The Courier News from Blytheville, Arkansas on October 1, 1951 · Page 8
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The Courier News from Blytheville, Arkansas · Page 8

Blytheville, Arkansas
Issue Date:
Monday, October 1, 1951
Page 8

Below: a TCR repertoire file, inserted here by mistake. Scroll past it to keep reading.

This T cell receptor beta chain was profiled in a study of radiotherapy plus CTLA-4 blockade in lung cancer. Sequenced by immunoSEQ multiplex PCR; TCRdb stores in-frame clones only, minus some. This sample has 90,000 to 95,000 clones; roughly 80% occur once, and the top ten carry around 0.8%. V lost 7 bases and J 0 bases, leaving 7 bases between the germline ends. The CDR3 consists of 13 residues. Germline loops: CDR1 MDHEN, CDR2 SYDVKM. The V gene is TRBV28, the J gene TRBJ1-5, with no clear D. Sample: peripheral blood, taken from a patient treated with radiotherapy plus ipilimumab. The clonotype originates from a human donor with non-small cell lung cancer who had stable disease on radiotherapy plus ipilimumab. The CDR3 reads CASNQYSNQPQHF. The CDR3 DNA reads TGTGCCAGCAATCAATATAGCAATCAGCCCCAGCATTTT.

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PAGE FOUKTBHN Red China Lashes U.S. In Anniversary Boast TOKYO. <Vt. 1 t&>\ —RpH nM.i,, s* u BLYTHEVILLE (ARK.) COURIER TOKYO, Oct. 1. (ff}~ Red Chirm on II* Mcond anniversary lashed out at the United State and other non-Oommunlst natloiM and bonst- «d it had achieved great reforms fit home. ; Th« official Pelptog radio broadcast a series of tirades aimed abroad and plaudits that showered (town on home soil. It said Red China was gonded Into the Korean war by the decision last Oct. 7 of the United Nations General Assembly to occupy all of Korea. It pictured Red China now as thirsting for peace but ready for more war, "Since August, 1950 the American Air Force, attacking Korea, has be«n constantly Invading the skies 61 northeast China," the broadcast aid "Blood-Thirsty UN" "Furthermore, through U. £3. government manipulation and coercion, the United Nations General Assembly on Oct. 1 passed a blood-thirsty proposal to occupy nil Korea. Tills tried the patience of the Chinese people too far. They therefore organized volunteers to resist American aggression, aid Korea, protect their homes and defend their motherland." Th« Peiping radio said that between Oct. K and Sept. 10. 1951. the Red forces "wiped out over 317.000 Amerlcan-Rhee troops, Including more than 140,000 American, Brlllsh, French and Turkish and other tioops." "m July of this year the United Bbatee . government was compelled to expr&u It* willingness to conduct negotiations tor an armistice in Korea . , . however, as American Imperialism does not show the leas good faith, the Chinese people hnvi no option but to stand ready to bca back any new offensive ... at the HIM Nm« striving ... for the suc- cw» of fche armistice negotiation. Red Silence Persists on 'Cease-Fire' TOKYO, Oct. 1. W-Rcd leaders persisted tortay in their IOIIR silence on an Allied proposal to change the <orcan truce meeting place from ".iCEOng to no-ninn's-Iand. Gen. Omar Bradley said Sunday the future of the nrmlstlcc negotiations "will depend on tile nature" of the communist reply. The chairman of the U. S Joint Chiefs of staff flew to Korea Monday with Gen. Matthew n. RUig- way. Allied supreme commander, and Charles (Clilj» Bohlen, state Department expert on Russia, Bradley, wearing battle dress went to Korea to visit front-line divisions. He lolti a news conference in Tokyo Sunday "no one can foresee If they think (tho truce talks) will be successful or unsuccessful. I don't think anyone expected quick results." He expressed hope that an arm- Isllco can IK readied, but made It clear thiu was up to the Reds. ""™ M ™ OM RUSSIA WAR (Continued from Page 1) to Korea by Rldgway, Van and Ohai-las (Chip) Dohlen, VS. StaU Department expert on At the air »trlp ol an American arMon on th« eastern front Brad- tar talked briefly with division staff officers, commanding generals of *»•« South Korean divisions, and commanders ot French and Dutch battalloni. Bradley wa« dressed In an olive <Jr»b Held uniform. A pistol and a c«nt«en «wung from his be!t. The ftve-rtar general walked down a «n» ol Jilgh ranking officers anil •hook hands with each. Generals Fly EasJ TtM three 'general* .flew, to -the •astern front In a convoy of light plane*. The weather was so windy that other light aircraft pilots said ther would not fly unless ordered to do <o. {Continued from Page It armed services must "be doled out ihe same amount of money" Is obsolete. Each force has n specific job to do, and it may cost one more money to do Its Job than It would another. 100 Subs Expected Admiral Fcchteler said lhat bv the end of 1052 the U.S, Navy would have about 100 submarines, 12 large fast carriers and 17 smaller carriers geared for antisubmarine warfare, 19 cruisers. 4 battleships 3-10 destroyers and dcstroyer-escorl types, an amphibious force to transport ana supply two Army divisions, and associated auxiliaries. By coiupnrlson, he snlil Russia hns about 300 submarines, 3 old battleships, about 15 cruisers and 45 to 50 destroyers. mill COURSK-Mrs. Frances Foster Gammill, office secretary lor the Mississippi County Tuberculosis Associa- lon returned Saturday ni B ht from Basl Aurora. N. Y., where she attended a general training course for tuberculosis workers. She is shown above looking over an exhibit at the national meeting with William Cran,ai, ol ,,„ Ohio T^cutels and Health Associat.o'n. The mol E course was conducted by 17 instructors from (he National -I^ber- artosta Association staff. The group made field trips to Da.nvia Veterans Hospital, N.agara Sanatorium, Buffalo and Brie County Tubercul a,u, the Erie Counly Health Department. Mrs Gammi " the only Arkunsan to attend the course IRAN (Continued iron) Pag» 1) Atedan on the Shall-el-Arab Esuary, and there was some talk In London of an "oil blockade" of ran io insuro thnt the Iranians do lot sell stored Abaoan oil which Iritain considers property of the nglotranlan oil Company. Lutheran Head Diet CHICAGO, Oct. 1. (AP) — The Rev. Or. 3. O. Mochelfelder. top administrator of world Lutheran affairs, died yesttrdny. ARMS (Continued from Page 1) this will be n matter of Judgment for every weapon. He Indicated that over-all volume arms output will not be held back. Actual deliveries of arms so far his report showed, have been at. British Labor Makes World War Threat Election Issue ^ifSSSy 0 ^^'.,?*;^ !™f« ««"• ™* '«"«vely for WV-The Labor Party made the threat of a third world war its prime Issue today In Britalns' general election campaign. It claimed that only a Labor gov- Truck Damaged By Fire Blamed On Gas Thieves Pii'e, believed caused by gasoline thieves, caused slight damage to a J. E. Reeson and Sons Construction Company truck on North Broadway lost night. The rire occurred approximately 100 feet from the concrete soybean elevators under construction on North Broadway. The Reeson Construction Company has the ontract for'the construction of the elevators. According to Fire Chief Roy Head, the fire apparently was caused by thieves as a siphon hose and l gasoline can were lound nenr the ruck. He said the thieves appareiu- y struck a match and lighted spill- d gasoline. A short circuit in a neon sign at he Moore Furniture Company, 200 East Main, was the cause of another larm last night. No damage re- ulted. •nine of.:JH.O<IO.OOO.OOO against the utMan«fng-sioo.OOO,000,000 military rocuremeiit and construction pro- ram. world peace. By Implication it branded Winston Churchill's Conservatives a potential war party. Some 1,500 delegates and partv lenders opened a two and a half (lay annual conlerence at this seaside resort in preparation for the Oct. 25 election. Attlce Presents It Prime Minister clement Attlee officially presents the party manifesto—Its election platform—to the conference at 8 a.m. (EST). The four-point manifesto places its prime emphasis on peace. The other three points are full employment and Increased production, a cut In the cost of living ami a continued policy of soak-the-rich and reward the worker WARNING ORDER In the Chancery Court, Chickasawba District, Mississippi County Arkansas. ' Philip Farrlce, ptf. , Vs - '- ; No. 11.803 Josephine Fnrrice, Dft. The defendant, Josephine Parrice H. ,""!? B ' Iim « l 'to appear within thirty days in the court named ii the caption hereof and answer th complaint of the plaintiff, Fa rrice. Dated this T day of Sept., 1851 Harvey Morris, clerk By Ruth Magec. D C GMie Bradley, atty. for pltf C r. Cooper, atty. ad litem. 9| 10-17-24-1011 3 European Nation* To Buy 1,500,000 Bain Of Cotton from America WASHINGTON, Oct. 1. w _ The National Cotton Council wy« ± ra , a ?£ £?*»."<' «»to ptan to in INSURANCE »«fit , youf ne&is INSURANCE DEPARTMENT — THE FARMERS BANK AND TRUST COMPANY The Oldest Bank in Mississippi County < "Time Tried—Panic Tested" UXO-41MM bch Depom Member Federal Rmr « 8ysll » Suppose (his man comes lo your home tunighl—would you he ready? "Wlial do you mean'.'" you might an- siver. . ."I've jfol fire insurante!" Thai's Rood—most people do. Uu| here's the i-atch. In (hose d;iys of high prices, most people don't carry enough insurance lo begin to replace what they now have! Do you? Today — not tomorrow — or next week — is the time lo check tip on your fir« insurance coverage. ,I US | ca ll or drop in — we'd be glad to discuss it with you. Never any obligation. • G- H. ROBSON, MGR. The report wat based on sur'<y» conducted by 8. y. West ot Memphis, Tenn., and Read p Dunn, Jr., Washington D. c Both council official who are now in Europe exploring export financing problems in connection with the purchases. A statement, issued yesterday estimated Germany will take from 650.000 to 700,000 balej. Italy 600,000 and Spain 240,000 bale*. Officers Seeking Owner of Safe Found in Ditch County and state peace officers today were attempting to locate the owner of a small office safe which was uncovered yesterday by a drag- Ine that was cleaning out a drainage ditcli near Promised Land The small safe, its door torn'away lad been in the ditch for a "consid- rable length of time", according to >tatc Trooper Tom Smalley, who Is sslsting Constable Arch Lindsey nd other county officers In attempting to locate the safe's owner The safe was uncovered a few feet rom a bridge spanning the ditch. It » r as mud-covered and rusty Trooper Smalley said trie safe's *lal number was still legible and nat he was contacting th« manu- acturer In an attempt to locate the wner. )ne Fined, Bond Forfeited n Drunk Driving Cases One person was fined and anoth- r forfeited bond in Municipal -ourt this morning on charges of riving while under the influence f liquor. A. D. Collier was fined $100 and costs and sentenced to a day in jail nd W. M. Gates forfeited a »1202S 3^h bond. In other action, Tom Dunn Jr legro. was fined J50 and tests charge of assault with a deadly ImmediateUM T Asked By General Marshall !?*"?•> Oel. I. ice into operation immediately to , e., c. I. (AF)—Oen. Gtorg. O. Marshall said today th« nation must put Universal Military Training and serv- Music Festival Set for March Fowliton Heads State Event for Second Year *i* 1953 State Music Fcstivs ; * >e , lleW ta Robinson Auditorium n UtHe Bock March 20-21, It was announced today by Datum C Powlston of Blytheville, chairman of the festival. Mr. Powlston was named State Music Festival chairman Saturday at a meeting of the Vocal Section ".'J",!.^*" 1 !?' Ration Associa- ion m Little Rock. At the meeting, Mrs. Wilson , . sn Jenry of Blytheville was appointed estival chairman for Northeast irkansas to succeed Mrs. Doris grove of Lepanto. Miss Lois rane Raymond of Crossett was amed chairman for Southeast Arkansas, Mrs. C. E. McMeans of forth Little Rock and Mrs Lee Berry of Stuttgart were appointed o organize a central district with eadquarters In Little Rock, and «r«. Roy Simpson of West Fork Tts named chairman for North•est Arkansas, This will b« the second year «r. rowlston has served as state estival chairman. He also was hairman of the 1950 festival and os • U president of the AEA's Vocal ectlon. H« succeeds Miss Virginia ue Evans, formerly of Crossett. A meeting of the festival board nd executive board will be held ct. 20 at the home of Mrs Dewey hompson In Little Rock to select uslo to b« used by the vocal groups' In the district and state estivals, Mr. Powlston said eapon. The court suspended $23 of Me fine. Dunn was charged with cutting nother Negro, Joe Carr, during r light at Hlckman Bend yesterday. avoid "disastrous and defeating eco ttomlc result*." He spoke at the opening busines session of the 43rd annual gov ernors Conference, where discussior got started early about the pros peels of Gen. Dwight D. Elsenhowe being a presidential candidate The conference also heard a plea from Gov. Frank Lausche, Ohi< Democrat, that fellow governors cu down on demands for federal aid U states in the face of mounting de fense costs. Outlfning the defense situation a the opening business session of tht 43rd annual governors conference the former secretary of defense declared: 1. The Defense Department is determined no soldier shall spend a second winter lighting in Korea and has raised the rate of replacements to 40.000 a month. 2. America's finest armed forces in history are battling in Korea with greater coordination, cooperation and firepower achieved under Gen Malthew B. Ridgway than ever before. 3. A proposal in Congress to release after a year's sen-ice men who put in 12 months in the last war will "(le up ships, ground planes and stop the rotation" of troops in Korea. He said the results would be 'dire and devastating." Cotton Pickers' Vehicles Unsafe MEMPHIS. Oct. I. lip, _ T h e 'ighway patrol here ran a quick heck on the 350 buses, cars and rucks that carry cotton pickers to •irttansas fields and labeled 261 of for QUALITY ~* ECONOMY! WORLD'S LARGEST SfUfft AJ 10f St. Joseph ASPIRIN SUOSEPK • ASPIRIN • fs«cminc[» Keep it handy. Easy to give, tsbleta are >1 adult dase. And children like the healthful orange flavor. Raft Lethargia Sail, From Helena; 'Gerry' Rejoins Her Crew HELENA, Alt., Oct. 1. (« _ ' The raft Lethargia, W | th iUcrew • ol two unmarried gU-fc and tw j ^elors departed for the lower T C rom *»- t al>le rooms free by a' Helena hotel £1,. ? jf and 5noved °" '« Delta Landing and Friars Point. ,. Ahead was dangerous water near Friars Point. But a Coahoma County, Miss,, conservation p g ," e ^ u" h two «P«i«n«d pilots, stood by to help guide the Geraldlne G arc(ai ^ re j 0 j ne d the crew yesterday after a two- day laj'over in Memphis, due to ^ v eSS ;, She and the others-Mary Ellm Mccrady, 24, Don Brown, 24. and Milt Borden, 30 — are en route from N«w Kensington Pa to New Orleans, an 1800-mile trip hem "unsafe." W. E. Crawford, chief of (he west Tennessee patrol, said many of the vehicles failing to pass in- pection won't be allowed on the highway until placed in good order. Read Courier News Classified Ads. REMOVE DANDRUFF DANDRUFF TREATMENT • Contain, Alcohol • Xe/Kix Jlcftj Sealf • Uottfy-Bach Kirby Drug Store THE AMERICAN WAY/ Free Press NATIONAL NEWSPAPER WEEK October 1-8 Did you ever stop to think just how much all of us depend on the newspaper in our town? Chances are it takes a minor accident •uch as the pup carrying It off. ... or a sudden shower drenching it ... to make us realize just how much we miss It! The paper is a real part of our daily life . . . enlightening us, entertaining us, even shaping our opinions on important topics for wt Americans place a great deal of respect in our faVorite newspaper ... yet rarely do w« hav. th« chance to tell our newspaper friend* Just how much their work means. 80 wt >r« glad Ih.t National Newspaper Week, October 1-8, provide, tht thane, for « to say, "Congratulations on doing a good Job an Important Job constantly serving community and •ountrjr." Ark-Mo Power Co.